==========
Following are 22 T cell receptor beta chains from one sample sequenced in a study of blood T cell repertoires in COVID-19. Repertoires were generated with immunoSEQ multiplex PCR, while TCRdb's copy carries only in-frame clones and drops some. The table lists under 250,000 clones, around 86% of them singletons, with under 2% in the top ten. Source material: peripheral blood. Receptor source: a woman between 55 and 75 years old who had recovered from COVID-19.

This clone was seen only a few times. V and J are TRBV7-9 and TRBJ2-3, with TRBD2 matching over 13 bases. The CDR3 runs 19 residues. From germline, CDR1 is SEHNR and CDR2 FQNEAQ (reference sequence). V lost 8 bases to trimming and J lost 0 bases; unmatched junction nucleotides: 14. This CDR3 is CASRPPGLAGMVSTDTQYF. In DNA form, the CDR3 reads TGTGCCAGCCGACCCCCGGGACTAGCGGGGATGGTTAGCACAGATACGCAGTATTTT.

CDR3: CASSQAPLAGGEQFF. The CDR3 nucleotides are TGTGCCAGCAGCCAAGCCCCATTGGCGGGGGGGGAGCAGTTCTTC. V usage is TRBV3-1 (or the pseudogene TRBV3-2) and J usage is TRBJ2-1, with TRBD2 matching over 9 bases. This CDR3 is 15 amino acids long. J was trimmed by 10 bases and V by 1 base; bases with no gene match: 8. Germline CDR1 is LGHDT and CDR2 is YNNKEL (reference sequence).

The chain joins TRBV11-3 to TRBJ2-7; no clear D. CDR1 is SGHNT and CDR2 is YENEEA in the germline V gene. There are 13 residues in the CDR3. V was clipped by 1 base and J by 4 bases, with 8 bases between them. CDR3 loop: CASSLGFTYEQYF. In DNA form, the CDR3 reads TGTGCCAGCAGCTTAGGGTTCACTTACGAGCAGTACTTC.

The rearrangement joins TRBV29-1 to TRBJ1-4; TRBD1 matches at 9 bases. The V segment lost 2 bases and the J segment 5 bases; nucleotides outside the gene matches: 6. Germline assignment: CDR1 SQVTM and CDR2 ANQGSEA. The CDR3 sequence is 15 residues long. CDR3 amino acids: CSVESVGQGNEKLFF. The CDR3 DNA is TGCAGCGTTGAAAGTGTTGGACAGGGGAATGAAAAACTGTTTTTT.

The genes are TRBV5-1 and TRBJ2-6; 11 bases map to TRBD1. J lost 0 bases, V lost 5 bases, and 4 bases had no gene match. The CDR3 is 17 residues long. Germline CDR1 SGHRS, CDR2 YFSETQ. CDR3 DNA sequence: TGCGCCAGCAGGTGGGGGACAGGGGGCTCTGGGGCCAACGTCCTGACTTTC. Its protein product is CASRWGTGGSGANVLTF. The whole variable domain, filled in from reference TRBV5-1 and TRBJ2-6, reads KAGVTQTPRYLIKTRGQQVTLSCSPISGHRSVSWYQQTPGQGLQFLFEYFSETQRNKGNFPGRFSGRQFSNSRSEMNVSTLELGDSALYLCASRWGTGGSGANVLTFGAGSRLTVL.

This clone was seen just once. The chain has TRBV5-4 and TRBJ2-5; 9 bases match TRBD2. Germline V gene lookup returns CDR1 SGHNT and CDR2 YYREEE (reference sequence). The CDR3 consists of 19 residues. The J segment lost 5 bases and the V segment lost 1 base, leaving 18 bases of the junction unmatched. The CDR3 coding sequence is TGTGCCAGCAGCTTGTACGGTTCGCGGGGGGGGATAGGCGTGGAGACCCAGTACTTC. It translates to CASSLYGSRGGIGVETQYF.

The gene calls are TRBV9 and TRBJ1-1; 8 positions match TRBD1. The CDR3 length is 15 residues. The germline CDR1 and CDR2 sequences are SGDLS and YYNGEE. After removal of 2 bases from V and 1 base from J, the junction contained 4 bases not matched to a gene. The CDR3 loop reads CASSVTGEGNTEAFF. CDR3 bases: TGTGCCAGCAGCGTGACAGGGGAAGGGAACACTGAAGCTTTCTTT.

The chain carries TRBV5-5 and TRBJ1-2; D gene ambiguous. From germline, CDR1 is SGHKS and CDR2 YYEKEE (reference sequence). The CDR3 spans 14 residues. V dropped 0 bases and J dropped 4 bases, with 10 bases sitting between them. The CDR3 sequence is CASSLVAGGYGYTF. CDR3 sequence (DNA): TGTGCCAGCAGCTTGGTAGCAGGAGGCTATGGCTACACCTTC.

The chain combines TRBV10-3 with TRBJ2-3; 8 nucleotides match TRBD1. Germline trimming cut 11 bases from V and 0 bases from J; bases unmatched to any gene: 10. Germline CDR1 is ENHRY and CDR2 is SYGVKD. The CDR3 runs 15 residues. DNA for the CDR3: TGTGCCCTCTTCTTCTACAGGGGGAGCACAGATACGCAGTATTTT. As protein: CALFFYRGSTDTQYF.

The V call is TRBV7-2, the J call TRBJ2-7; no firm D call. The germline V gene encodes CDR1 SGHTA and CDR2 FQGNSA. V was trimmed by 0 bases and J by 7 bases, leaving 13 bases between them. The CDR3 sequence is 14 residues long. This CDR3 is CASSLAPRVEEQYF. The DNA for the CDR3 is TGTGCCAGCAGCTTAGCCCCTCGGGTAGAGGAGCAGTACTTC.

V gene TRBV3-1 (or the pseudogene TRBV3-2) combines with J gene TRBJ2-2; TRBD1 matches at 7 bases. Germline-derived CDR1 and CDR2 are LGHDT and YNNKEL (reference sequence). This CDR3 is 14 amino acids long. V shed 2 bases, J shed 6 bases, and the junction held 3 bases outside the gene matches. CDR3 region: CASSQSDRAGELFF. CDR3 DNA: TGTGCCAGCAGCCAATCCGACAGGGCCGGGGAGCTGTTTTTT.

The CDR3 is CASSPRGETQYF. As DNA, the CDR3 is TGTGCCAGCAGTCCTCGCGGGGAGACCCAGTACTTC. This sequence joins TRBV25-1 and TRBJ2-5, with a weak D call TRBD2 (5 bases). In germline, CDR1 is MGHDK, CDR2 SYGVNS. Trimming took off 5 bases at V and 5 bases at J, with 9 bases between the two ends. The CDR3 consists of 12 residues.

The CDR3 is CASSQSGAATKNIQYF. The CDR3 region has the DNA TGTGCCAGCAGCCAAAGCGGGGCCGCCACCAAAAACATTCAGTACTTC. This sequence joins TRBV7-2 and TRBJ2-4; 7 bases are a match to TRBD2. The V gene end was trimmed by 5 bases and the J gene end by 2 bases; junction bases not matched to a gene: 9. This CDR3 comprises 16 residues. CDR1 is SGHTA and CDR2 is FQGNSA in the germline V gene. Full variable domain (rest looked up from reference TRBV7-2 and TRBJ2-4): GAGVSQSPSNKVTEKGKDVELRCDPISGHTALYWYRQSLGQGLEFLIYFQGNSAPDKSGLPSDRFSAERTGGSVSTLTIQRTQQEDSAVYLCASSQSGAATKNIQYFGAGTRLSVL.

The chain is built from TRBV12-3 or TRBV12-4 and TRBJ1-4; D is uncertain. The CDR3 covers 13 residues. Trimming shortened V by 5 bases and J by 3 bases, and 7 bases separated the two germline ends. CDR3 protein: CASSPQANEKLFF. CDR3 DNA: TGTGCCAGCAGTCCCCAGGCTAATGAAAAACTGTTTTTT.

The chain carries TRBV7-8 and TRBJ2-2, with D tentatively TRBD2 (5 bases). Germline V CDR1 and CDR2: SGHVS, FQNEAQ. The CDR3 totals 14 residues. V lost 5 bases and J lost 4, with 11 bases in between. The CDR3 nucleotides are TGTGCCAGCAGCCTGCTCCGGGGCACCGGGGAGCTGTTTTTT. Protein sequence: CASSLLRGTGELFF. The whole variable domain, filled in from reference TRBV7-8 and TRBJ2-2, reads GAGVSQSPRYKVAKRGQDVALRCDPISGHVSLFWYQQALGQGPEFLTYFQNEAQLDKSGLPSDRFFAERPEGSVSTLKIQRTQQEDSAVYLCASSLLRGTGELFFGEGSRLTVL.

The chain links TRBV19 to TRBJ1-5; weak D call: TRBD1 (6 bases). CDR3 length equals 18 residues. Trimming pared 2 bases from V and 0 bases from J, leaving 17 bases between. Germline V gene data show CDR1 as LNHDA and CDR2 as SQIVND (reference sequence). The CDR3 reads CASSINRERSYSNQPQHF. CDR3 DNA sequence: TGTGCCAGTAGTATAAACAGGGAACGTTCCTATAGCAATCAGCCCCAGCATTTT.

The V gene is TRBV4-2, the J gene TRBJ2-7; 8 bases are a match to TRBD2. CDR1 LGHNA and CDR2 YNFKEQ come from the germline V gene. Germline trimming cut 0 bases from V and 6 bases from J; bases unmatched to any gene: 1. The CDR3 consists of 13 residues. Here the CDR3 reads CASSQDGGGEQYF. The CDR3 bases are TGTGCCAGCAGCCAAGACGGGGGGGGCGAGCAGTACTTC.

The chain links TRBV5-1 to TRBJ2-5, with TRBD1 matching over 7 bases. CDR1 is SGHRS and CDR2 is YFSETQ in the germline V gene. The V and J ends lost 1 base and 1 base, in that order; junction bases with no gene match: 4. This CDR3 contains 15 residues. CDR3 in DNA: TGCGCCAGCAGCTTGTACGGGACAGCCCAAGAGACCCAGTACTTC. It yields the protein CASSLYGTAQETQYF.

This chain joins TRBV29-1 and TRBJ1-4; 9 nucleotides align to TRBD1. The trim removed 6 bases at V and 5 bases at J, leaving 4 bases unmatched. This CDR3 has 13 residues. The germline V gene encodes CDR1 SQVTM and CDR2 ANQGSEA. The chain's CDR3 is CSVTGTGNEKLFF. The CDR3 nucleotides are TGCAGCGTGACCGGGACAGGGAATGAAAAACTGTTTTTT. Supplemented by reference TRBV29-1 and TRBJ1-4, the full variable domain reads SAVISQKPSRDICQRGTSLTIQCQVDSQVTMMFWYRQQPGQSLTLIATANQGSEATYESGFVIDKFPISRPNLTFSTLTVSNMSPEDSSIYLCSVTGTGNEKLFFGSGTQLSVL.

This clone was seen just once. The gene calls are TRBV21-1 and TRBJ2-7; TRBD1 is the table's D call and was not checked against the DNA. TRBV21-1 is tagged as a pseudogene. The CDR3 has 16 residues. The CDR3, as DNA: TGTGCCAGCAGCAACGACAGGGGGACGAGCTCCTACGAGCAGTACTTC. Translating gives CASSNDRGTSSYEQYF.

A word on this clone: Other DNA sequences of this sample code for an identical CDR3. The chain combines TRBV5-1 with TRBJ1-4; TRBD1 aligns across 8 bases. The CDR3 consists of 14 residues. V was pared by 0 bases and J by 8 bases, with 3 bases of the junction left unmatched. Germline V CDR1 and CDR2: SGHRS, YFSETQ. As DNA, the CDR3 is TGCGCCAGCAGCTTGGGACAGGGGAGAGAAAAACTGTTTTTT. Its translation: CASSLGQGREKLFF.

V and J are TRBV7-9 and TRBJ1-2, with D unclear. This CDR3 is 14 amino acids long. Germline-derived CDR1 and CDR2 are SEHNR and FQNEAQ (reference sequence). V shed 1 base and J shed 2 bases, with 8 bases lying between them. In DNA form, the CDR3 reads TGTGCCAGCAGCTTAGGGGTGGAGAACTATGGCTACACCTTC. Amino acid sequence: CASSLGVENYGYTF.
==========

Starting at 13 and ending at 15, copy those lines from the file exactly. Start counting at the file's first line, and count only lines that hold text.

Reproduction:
The CDR3 is CASSPRGETQYF. As DNA, the CDR3 is TGTGCCAGCAGTCCTCGCGGGGAGACCCAGTACTTC. This sequence joins TRBV25-1 and TRBJ2-5, with a weak D call TRBD2 (5 bases). In germline, CDR1 is MGHDK, CDR2 SYGVNS. Trimming took off 5 bases at V and 5 bases at J, with 9 bases between the two ends. The CDR3 consists of 12 residues.

The CDR3 is CASSQSGAATKNIQYF. The CDR3 region has the DNA TGTGCCAGCAGCCAAAGCGGGGCCGCCACCAAAAACATTCAGTACTTC. This sequence joins TRBV7-2 and TRBJ2-4; 7 bases are a match to TRBD2. The V gene end was trimmed by 5 bases and the J gene end by 2 bases; junction bases not matched to a gene: 9. This CDR3 comprises 16 residues. CDR1 is SGHTA and CDR2 is FQGNSA in the germline V gene. Full variable domain (rest looked up from reference TRBV7-2 and TRBJ2-4): GAGVSQSPSNKVTEKGKDVELRCDPISGHTALYWYRQSLGQGLEFLIYFQGNSAPDKSGLPSDRFSAERTGGSVSTLTIQRTQQEDSAVYLCASSQSGAATKNIQYFGAGTRLSVL.

The chain is built from TRBV12-3 or TRBV12-4 and TRBJ1-4; D is uncertain. The CDR3 covers 13 residues. Trimming shortened V by 5 bases and J by 3 bases, and 7 bases separated the two germline ends. CDR3 protein: CASSPQANEKLFF. CDR3 DNA: TGTGCCAGCAGTCCCCAGGCTAATGAAAAACTGTTTTTT.